The good and bad of a product boycott

Friday November 24 2017

One political coalition recently made an announcement asking its supporters to avoid purchasing products and services from three large firms in Kenya.

The statement itself was short. Its main argument is that the owners or management of these firms are complicit in the suppression of democracy, through collusion with the executive branch of government and the political leadership.

Irrespective of the political biases that this call for boycotts reflects, it confirms once again the folly in trying to separate political contests and policy from business activity in Kenya.

The boycott has been supported with symbolic gestures, where the press captured leaders queuing to change service providers from one firm to another.

While it is not clear that grievances related to a demonstrably poorly managed election could be resolved through the boycott of products and services of private and part private firms, this event clearly demonstrates the good, bad and ugly of Kenya’s policymaking.
To start with, individuals and groups hold views about how they should spend their money. If they are prepared to utilise the power of consumers to make a point to a firm whose behaviour they disagree with, then society must live with it.



Still, this tactic can only be effective within an economy with a degree of openness because only then could it be possible for a switch in products or service providers to occur. For an economy that is replete with monopolies, a products boycott makes no sense because of the absence of real alternatives.

Thus as an instrument of commercial pressure, a boycott is by and in itself a good thing because it forces firms to compete and signals to them that consumers are sovereign in a market place.

But any alert Kenyan knows that the specific firms targeted bear immense political symbolism. I have deliberately avoided mention of these firms but the message of the boycott call is that their owners are either directly connected to politicians or that the said firms have political preferences and they aid the incumbent administration through mendacious communication under the guise of private sector leadership.

Some are accused of active involvement in determining the result the last presidential contest. This is the bad part of a boycott, especially since it creates an association between a firm and specific politicians.

In a sense, the call for boycotts as faced in Kenya today expands the domain of political competition directly into markets, and specifically to a trio of firms which benefit from overt or covert association with politicians.

It is interesting that the firms targeted by the Nasa boycott have made no statements to address the charges against them.


While there may be wisdom in this, the separate responses issued by the Communications Authority of Kenya and the government spokesperson were unbelievably partisan and confusing.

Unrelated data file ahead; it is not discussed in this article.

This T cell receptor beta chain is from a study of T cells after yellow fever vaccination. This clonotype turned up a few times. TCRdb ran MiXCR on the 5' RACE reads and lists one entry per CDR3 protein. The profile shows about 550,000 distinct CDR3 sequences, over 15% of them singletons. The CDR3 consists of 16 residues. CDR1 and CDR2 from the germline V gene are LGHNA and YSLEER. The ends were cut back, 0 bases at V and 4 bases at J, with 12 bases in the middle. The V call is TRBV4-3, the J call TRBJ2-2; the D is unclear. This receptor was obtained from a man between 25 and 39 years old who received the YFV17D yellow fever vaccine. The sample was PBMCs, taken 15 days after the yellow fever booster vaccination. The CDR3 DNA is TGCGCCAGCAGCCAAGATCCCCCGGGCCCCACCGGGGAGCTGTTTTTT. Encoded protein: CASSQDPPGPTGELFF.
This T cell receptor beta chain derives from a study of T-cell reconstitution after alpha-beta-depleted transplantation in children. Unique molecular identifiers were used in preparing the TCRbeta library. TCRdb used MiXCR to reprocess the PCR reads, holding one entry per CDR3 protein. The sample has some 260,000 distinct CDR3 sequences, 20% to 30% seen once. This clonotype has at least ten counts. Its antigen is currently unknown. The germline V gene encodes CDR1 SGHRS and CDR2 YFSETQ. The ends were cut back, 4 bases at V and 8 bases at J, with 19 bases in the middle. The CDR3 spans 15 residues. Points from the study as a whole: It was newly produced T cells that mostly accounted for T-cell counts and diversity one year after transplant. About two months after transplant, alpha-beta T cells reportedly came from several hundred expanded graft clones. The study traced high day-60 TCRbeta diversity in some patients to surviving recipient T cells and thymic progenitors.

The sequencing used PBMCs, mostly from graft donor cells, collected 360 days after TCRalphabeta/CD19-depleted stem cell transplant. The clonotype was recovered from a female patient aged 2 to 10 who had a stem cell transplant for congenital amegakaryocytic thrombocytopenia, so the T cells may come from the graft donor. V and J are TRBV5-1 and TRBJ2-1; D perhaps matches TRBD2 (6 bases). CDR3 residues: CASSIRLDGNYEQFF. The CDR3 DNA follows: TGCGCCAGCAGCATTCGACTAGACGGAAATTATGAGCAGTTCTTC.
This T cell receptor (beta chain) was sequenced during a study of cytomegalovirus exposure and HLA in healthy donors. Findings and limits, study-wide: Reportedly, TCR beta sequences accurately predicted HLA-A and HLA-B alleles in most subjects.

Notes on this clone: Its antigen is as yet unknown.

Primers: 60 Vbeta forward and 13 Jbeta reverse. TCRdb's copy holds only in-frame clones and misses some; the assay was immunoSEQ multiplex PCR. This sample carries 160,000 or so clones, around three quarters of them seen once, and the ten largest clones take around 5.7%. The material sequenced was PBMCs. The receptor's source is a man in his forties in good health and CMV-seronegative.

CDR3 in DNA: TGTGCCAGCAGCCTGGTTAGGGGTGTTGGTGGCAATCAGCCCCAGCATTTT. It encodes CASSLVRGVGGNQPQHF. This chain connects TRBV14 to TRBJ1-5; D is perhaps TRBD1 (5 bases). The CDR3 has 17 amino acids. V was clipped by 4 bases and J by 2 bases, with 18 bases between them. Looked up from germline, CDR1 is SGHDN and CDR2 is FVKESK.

For instance, the Communication Authority’s statement was not just incoherent but put a firm under political attack right into the crosshairs of angry consumers.

I reviewed the specific statute that informed the formation of the Communications Authority as a regulator and couldn’t find any clause that permits it to respond to political contests.

Secondly, the Government of Kenya has direct board seats in one of the targeted telecommunications firms and it is not a regulator’s role to bring this issue of conflict of interest right to the fore by appearing to oppose a boycott, which may be unfair, by releasing statements that patently support one firm.

Ideally, nobody should purchase products or services based on the preferences of political formations but such changes should not be the subject of a formal memorandum from the telecommunications services regulator.

One immutable principle of regulatory conduct is the ability of a regulatory body to express independence, objectivity and believability.

Based on its latest conduct, it is difficult to convince a dispassionate observer that the leadership of the Communications Authority of Kenya acted independently, while treating competing firms equally.


My free advice is that an assured regulator ought not to demonstrate nervousness when consumers change service providers in the industry under its watch.

Pray, it is not the regulator’s job to keep consumers where they are today, indeed it is expected that they would want the choice to move to exist, even if it ought not be driven by political considerations alone.

The incumbent administration ostensibly trumpets commitment to law and order even when judicial decisions hurt badly.

Missing from all the communications in formal and informal channels was a reference to Section 98 of Kenya’s Penal Code which expressly proscribes economic boycotts that may “bring the economic life of Kenya into jeopardy”.

That this claim has not been made may suggest that government notes that the call for boycott of selected products would not have that effect to warrant prosecution of those who call for or participate in it.

While I doubt that the charges would hold in court, this would be a far better argument to plead before the public than incoherent statements by paid bloggers who cannot spell, and clueless bureaucrats issuing press releases.

Kwame Owino is the chief executive officer of the Institute of Economic Affairs (IEA-Kenya), a public policy think tank based in Nairobi. Twitter: @IEAKwame